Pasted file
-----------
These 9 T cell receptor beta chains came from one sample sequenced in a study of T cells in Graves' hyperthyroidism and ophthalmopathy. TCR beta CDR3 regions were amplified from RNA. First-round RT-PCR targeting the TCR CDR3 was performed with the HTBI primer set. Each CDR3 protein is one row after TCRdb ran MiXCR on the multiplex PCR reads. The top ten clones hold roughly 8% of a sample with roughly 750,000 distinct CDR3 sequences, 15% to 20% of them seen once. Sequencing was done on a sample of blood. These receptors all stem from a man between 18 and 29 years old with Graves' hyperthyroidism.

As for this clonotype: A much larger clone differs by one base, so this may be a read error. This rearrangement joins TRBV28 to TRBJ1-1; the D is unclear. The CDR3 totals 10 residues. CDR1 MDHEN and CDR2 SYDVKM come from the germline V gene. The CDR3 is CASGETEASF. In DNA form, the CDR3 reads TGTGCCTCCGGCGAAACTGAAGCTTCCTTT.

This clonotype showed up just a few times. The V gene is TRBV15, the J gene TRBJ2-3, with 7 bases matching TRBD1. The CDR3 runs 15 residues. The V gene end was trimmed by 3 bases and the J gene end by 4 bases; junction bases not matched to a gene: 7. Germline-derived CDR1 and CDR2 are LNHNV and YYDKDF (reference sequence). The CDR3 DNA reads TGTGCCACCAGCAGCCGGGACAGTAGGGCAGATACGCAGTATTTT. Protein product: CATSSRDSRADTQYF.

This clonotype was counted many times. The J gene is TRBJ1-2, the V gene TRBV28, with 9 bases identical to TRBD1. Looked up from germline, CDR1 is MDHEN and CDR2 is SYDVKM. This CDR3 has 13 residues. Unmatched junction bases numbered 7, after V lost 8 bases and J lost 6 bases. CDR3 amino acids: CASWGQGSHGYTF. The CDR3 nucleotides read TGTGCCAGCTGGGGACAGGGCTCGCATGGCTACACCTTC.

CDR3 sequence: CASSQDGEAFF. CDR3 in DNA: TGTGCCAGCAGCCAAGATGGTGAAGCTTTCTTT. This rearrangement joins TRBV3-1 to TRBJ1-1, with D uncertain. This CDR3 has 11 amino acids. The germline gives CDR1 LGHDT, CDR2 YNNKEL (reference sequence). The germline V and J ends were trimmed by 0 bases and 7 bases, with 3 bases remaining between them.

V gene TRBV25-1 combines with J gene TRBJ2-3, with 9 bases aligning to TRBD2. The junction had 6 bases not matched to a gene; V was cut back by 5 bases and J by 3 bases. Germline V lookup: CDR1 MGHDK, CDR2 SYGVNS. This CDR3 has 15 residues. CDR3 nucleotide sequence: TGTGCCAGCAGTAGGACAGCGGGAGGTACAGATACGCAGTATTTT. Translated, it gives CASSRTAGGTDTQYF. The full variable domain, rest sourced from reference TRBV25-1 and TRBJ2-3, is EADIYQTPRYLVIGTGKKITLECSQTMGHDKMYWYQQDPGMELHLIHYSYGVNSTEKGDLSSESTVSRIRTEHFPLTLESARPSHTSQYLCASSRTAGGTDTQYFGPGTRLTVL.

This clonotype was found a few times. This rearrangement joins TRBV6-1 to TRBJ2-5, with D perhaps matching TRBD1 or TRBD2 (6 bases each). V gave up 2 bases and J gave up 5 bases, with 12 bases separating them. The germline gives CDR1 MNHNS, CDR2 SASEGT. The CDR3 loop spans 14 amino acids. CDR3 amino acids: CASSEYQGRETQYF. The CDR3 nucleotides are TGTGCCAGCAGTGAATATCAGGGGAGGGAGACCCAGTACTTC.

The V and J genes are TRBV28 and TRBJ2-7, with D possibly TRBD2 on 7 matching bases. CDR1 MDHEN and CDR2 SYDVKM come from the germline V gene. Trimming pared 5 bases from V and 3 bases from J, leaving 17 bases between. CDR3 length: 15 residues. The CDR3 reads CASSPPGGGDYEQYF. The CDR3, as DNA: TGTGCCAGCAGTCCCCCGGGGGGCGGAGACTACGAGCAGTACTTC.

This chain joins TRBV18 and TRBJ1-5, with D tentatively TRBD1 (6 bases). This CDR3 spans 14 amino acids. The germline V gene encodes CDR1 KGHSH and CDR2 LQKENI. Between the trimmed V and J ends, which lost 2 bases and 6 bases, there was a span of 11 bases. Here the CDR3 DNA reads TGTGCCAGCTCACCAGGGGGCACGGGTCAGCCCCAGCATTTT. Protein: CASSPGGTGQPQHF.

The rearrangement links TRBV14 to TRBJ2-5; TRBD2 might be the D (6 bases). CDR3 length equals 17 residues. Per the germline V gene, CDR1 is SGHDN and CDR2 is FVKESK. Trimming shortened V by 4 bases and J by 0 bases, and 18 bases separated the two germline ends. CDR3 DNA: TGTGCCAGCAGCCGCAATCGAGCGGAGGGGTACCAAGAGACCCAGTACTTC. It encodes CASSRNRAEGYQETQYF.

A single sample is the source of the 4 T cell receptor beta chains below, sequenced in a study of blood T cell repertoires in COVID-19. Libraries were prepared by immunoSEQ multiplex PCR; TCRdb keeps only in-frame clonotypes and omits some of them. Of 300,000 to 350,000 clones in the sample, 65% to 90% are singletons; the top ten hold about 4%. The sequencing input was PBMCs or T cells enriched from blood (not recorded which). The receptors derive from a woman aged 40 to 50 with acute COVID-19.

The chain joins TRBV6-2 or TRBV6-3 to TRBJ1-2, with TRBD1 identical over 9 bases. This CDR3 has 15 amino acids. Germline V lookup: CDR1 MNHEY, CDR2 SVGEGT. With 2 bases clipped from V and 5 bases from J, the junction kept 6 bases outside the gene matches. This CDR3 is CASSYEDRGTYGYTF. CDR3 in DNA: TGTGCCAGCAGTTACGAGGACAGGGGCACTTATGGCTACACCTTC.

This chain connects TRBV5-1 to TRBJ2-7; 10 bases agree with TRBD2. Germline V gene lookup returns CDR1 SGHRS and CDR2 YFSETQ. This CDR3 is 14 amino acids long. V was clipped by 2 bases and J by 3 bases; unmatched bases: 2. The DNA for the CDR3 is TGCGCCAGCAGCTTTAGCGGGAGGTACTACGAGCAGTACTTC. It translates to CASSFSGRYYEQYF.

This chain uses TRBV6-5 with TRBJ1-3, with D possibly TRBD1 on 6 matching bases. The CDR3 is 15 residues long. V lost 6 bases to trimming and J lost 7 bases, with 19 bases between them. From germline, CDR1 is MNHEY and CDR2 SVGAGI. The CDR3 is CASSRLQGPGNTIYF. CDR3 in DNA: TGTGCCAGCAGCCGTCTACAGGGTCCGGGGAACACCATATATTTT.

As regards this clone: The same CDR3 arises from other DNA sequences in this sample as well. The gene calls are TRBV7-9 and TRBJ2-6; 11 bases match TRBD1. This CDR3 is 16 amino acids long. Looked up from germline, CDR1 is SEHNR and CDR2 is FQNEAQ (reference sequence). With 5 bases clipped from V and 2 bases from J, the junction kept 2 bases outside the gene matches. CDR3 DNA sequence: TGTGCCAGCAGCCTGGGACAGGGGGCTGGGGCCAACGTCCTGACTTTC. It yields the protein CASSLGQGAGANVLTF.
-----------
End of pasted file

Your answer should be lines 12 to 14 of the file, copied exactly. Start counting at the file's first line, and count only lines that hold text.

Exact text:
The chain joins TRBV6-2 or TRBV6-3 to TRBJ1-2, with TRBD1 identical over 9 bases. This CDR3 has 15 amino acids. Germline V lookup: CDR1 MNHEY, CDR2 SVGEGT. With 2 bases clipped from V and 5 bases from J, the junction kept 6 bases outside the gene matches. This CDR3 is CASSYEDRGTYGYTF. CDR3 in DNA: TGTGCCAGCAGTTACGAGGACAGGGGCACTTATGGCTACACCTTC.

This chain connects TRBV5-1 to TRBJ2-7; 10 bases agree with TRBD2. Germline V gene lookup returns CDR1 SGHRS and CDR2 YFSETQ. This CDR3 is 14 amino acids long. V was clipped by 2 bases and J by 3 bases; unmatched bases: 2. The DNA for the CDR3 is TGCGCCAGCAGCTTTAGCGGGAGGTACTACGAGCAGTACTTC. It translates to CASSFSGRYYEQYF.

This chain uses TRBV6-5 with TRBJ1-3, with D possibly TRBD1 on 6 matching bases. The CDR3 is 15 residues long. V lost 6 bases to trimming and J lost 7 bases, with 19 bases between them. From germline, CDR1 is MNHEY and CDR2 SVGAGI. The CDR3 is CASSRLQGPGNTIYF. CDR3 in DNA: TGTGCCAGCAGCCGTCTACAGGGTCCGGGGAACACCATATATTTT.